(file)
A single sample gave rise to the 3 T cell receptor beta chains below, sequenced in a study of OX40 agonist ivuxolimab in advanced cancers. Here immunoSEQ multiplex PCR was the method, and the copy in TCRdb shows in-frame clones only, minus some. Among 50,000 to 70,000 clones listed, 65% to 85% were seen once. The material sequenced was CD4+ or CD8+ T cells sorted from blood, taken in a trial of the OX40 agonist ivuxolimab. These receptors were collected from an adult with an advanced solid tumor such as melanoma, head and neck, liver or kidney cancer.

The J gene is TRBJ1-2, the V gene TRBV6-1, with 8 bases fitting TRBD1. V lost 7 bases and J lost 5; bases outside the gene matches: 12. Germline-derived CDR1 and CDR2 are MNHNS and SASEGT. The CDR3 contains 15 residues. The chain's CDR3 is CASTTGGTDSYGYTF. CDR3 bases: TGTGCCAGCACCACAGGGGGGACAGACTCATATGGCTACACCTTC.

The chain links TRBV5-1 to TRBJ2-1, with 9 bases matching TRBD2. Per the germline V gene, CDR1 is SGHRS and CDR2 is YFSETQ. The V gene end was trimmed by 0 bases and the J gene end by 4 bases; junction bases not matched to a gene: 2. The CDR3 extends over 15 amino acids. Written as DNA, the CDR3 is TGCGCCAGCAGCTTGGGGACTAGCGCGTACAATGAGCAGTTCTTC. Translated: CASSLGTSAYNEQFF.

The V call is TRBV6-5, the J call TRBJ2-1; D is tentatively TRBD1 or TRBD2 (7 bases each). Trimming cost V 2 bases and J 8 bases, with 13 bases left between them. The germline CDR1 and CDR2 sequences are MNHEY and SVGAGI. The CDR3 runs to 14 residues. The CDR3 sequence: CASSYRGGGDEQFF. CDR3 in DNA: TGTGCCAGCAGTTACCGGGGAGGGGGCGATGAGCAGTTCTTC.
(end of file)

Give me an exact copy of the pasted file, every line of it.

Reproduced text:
A single sample gave rise to the 3 T cell receptor beta chains below, sequenced in a study of OX40 agonist ivuxolimab in advanced cancers. Here immunoSEQ multiplex PCR was the method, and the copy in TCRdb shows in-frame clones only, minus some. Among 50,000 to 70,000 clones listed, 65% to 85% were seen once. The material sequenced was CD4+ or CD8+ T cells sorted from blood, taken in a trial of the OX40 agonist ivuxolimab. These receptors were collected from an adult with an advanced solid tumor such as melanoma, head and neck, liver or kidney cancer.

The J gene is TRBJ1-2, the V gene TRBV6-1, with 8 bases fitting TRBD1. V lost 7 bases and J lost 5; bases outside the gene matches: 12. Germline-derived CDR1 and CDR2 are MNHNS and SASEGT. The CDR3 contains 15 residues. The chain's CDR3 is CASTTGGTDSYGYTF. CDR3 bases: TGTGCCAGCACCACAGGGGGGACAGACTCATATGGCTACACCTTC.

The chain links TRBV5-1 to TRBJ2-1, with 9 bases matching TRBD2. Per the germline V gene, CDR1 is SGHRS and CDR2 is YFSETQ. The V gene end was trimmed by 0 bases and the J gene end by 4 bases; junction bases not matched to a gene: 2. The CDR3 extends over 15 amino acids. Written as DNA, the CDR3 is TGCGCCAGCAGCTTGGGGACTAGCGCGTACAATGAGCAGTTCTTC. Translated: CASSLGTSAYNEQFF.

The V call is TRBV6-5, the J call TRBJ2-1; D is tentatively TRBD1 or TRBD2 (7 bases each). Trimming cost V 2 bases and J 8 bases, with 13 bases left between them. The germline CDR1 and CDR2 sequences are MNHEY and SVGAGI. The CDR3 runs to 14 residues. The CDR3 sequence: CASSYRGGGDEQFF. CDR3 in DNA: TGTGCCAGCAGTTACCGGGGAGGGGGCGATGAGCAGTTCTTC.